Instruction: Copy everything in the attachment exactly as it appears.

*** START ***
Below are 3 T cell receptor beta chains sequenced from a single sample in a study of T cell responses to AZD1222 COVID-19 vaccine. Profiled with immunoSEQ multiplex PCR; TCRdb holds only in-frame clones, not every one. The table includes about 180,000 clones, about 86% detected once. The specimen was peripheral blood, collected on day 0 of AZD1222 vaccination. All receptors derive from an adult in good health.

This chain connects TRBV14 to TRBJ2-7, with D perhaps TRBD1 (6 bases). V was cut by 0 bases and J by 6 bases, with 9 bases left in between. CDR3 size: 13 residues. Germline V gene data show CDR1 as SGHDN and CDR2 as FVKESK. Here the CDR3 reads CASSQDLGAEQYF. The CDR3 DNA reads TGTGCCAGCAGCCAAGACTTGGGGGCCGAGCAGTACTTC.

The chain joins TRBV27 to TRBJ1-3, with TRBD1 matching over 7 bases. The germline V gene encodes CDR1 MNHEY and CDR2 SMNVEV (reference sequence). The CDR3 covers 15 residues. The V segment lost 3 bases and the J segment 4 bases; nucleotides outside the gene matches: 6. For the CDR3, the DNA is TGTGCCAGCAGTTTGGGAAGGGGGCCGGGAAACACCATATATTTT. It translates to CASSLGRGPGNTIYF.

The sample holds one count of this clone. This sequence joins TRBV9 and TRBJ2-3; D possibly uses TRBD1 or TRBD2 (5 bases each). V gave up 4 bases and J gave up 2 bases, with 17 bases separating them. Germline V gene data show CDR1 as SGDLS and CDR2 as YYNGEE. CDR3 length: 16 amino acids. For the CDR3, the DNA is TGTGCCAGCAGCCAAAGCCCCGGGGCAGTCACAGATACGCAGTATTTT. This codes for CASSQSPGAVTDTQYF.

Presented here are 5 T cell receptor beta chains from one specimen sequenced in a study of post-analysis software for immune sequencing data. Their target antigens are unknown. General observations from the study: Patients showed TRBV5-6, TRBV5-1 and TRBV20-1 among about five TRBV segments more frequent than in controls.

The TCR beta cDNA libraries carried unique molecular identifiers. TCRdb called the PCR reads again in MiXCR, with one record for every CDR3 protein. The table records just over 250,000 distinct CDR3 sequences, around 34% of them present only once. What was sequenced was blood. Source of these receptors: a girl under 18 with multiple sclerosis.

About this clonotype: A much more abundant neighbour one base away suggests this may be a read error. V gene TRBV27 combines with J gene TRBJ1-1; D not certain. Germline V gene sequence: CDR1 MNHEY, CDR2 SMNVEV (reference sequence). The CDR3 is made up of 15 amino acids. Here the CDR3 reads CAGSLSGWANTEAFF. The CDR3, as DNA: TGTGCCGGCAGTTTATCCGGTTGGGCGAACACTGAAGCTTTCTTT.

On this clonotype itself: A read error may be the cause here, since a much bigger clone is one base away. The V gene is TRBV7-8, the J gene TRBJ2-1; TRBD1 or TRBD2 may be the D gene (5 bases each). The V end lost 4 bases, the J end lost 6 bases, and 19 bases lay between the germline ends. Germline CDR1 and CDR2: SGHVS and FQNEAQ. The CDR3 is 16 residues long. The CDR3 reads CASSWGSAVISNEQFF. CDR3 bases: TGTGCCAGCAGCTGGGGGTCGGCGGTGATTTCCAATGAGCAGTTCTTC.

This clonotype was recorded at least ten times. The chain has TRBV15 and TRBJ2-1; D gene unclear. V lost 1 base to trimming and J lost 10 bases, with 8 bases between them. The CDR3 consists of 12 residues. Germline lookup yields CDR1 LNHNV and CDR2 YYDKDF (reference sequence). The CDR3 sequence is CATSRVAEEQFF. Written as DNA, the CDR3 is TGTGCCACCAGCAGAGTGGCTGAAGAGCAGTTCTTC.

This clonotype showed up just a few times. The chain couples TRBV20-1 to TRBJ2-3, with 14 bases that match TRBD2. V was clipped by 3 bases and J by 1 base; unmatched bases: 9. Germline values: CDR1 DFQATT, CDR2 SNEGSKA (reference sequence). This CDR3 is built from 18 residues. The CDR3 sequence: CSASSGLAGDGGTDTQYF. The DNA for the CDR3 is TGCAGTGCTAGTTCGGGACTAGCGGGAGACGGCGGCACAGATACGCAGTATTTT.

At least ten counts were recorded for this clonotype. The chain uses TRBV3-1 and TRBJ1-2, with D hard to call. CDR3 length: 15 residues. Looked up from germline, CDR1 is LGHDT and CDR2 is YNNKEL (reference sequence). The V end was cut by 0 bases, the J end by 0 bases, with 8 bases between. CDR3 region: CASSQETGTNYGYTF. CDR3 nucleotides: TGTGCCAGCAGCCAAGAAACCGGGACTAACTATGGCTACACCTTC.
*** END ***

Below are 3 T cell receptor beta chains sequenced from a single sample in a study of T cell responses to AZD1222 COVID-19 vaccine. Profiled with immunoSEQ multiplex PCR; TCRdb holds only in-frame clones, not every one. The table includes about 180,000 clones, about 86% detected once. The specimen was peripheral blood, collected on day 0 of AZD1222 vaccination. All receptors derive from an adult in good health.

This chain connects TRBV14 to TRBJ2-7, with D perhaps TRBD1 (6 bases). V was cut by 0 bases and J by 6 bases, with 9 bases left in between. CDR3 size: 13 residues. Germline V gene data show CDR1 as SGHDN and CDR2 as FVKESK. Here the CDR3 reads CASSQDLGAEQYF. The CDR3 DNA reads TGTGCCAGCAGCCAAGACTTGGGGGCCGAGCAGTACTTC.

The chain joins TRBV27 to TRBJ1-3, with TRBD1 matching over 7 bases. The germline V gene encodes CDR1 MNHEY and CDR2 SMNVEV (reference sequence). The CDR3 covers 15 residues. The V segment lost 3 bases and the J segment 4 bases; nucleotides outside the gene matches: 6. For the CDR3, the DNA is TGTGCCAGCAGTTTGGGAAGGGGGCCGGGAAACACCATATATTTT. It translates to CASSLGRGPGNTIYF.

The sample holds one count of this clone. This sequence joins TRBV9 and TRBJ2-3; D possibly uses TRBD1 or TRBD2 (5 bases each). V gave up 4 bases and J gave up 2 bases, with 17 bases separating them. Germline V gene data show CDR1 as SGDLS and CDR2 as YYNGEE. CDR3 length: 16 amino acids. For the CDR3, the DNA is TGTGCCAGCAGCCAAAGCCCCGGGGCAGTCACAGATACGCAGTATTTT. This codes for CASSQSPGAVTDTQYF.

Presented here are 5 T cell receptor beta chains from one specimen sequenced in a study of post-analysis software for immune sequencing data. Their target antigens are unknown. General observations from the study: Patients showed TRBV5-6, TRBV5-1 and TRBV20-1 among about five TRBV segments more frequent than in controls.

The TCR beta cDNA libraries carried unique molecular identifiers. TCRdb called the PCR reads again in MiXCR, with one record for every CDR3 protein. The table records just over 250,000 distinct CDR3 sequences, around 34% of them present only once. What was sequenced was blood. Source of these receptors: a girl under 18 with multiple sclerosis.

About this clonotype: A much more abundant neighbour one base away suggests this may be a read error. V gene TRBV27 combines with J gene TRBJ1-1; D not certain. Germline V gene sequence: CDR1 MNHEY, CDR2 SMNVEV (reference sequence). The CDR3 is made up of 15 amino acids. Here the CDR3 reads CAGSLSGWANTEAFF. The CDR3, as DNA: TGTGCCGGCAGTTTATCCGGTTGGGCGAACACTGAAGCTTTCTTT.

On this clonotype itself: A read error may be the cause here, since a much bigger clone is one base away. The V gene is TRBV7-8, the J gene TRBJ2-1; TRBD1 or TRBD2 may be the D gene (5 bases each). The V end lost 4 bases, the J end lost 6 bases, and 19 bases lay between the germline ends. Germline CDR1 and CDR2: SGHVS and FQNEAQ. The CDR3 is 16 residues long. The CDR3 reads CASSWGSAVISNEQFF. CDR3 bases: TGTGCCAGCAGCTGGGGGTCGGCGGTGATTTCCAATGAGCAGTTCTTC.

This clonotype was recorded at least ten times. The chain has TRBV15 and TRBJ2-1; D gene unclear. V lost 1 base to trimming and J lost 10 bases, with 8 bases between them. The CDR3 consists of 12 residues. Germline lookup yields CDR1 LNHNV and CDR2 YYDKDF (reference sequence). The CDR3 sequence is CATSRVAEEQFF. Written as DNA, the CDR3 is TGTGCCACCAGCAGAGTGGCTGAAGAGCAGTTCTTC.

This clonotype showed up just a few times. The chain couples TRBV20-1 to TRBJ2-3, with 14 bases that match TRBD2. V was clipped by 3 bases and J by 1 base; unmatched bases: 9. Germline values: CDR1 DFQATT, CDR2 SNEGSKA (reference sequence). This CDR3 is built from 18 residues. The CDR3 sequence: CSASSGLAGDGGTDTQYF. The DNA for the CDR3 is TGCAGTGCTAGTTCGGGACTAGCGGGAGACGGCGGCACAGATACGCAGTATTTT.

At least ten counts were recorded for this clonotype. The chain uses TRBV3-1 and TRBJ1-2, with D hard to call. CDR3 length: 15 residues. Looked up from germline, CDR1 is LGHDT and CDR2 is YNNKEL (reference sequence). The V end was cut by 0 bases, the J end by 0 bases, with 8 bases between. CDR3 region: CASSQETGTNYGYTF. CDR3 nucleotides: TGTGCCAGCAGCCAAGAAACCGGGACTAACTATGGCTACACCTTC.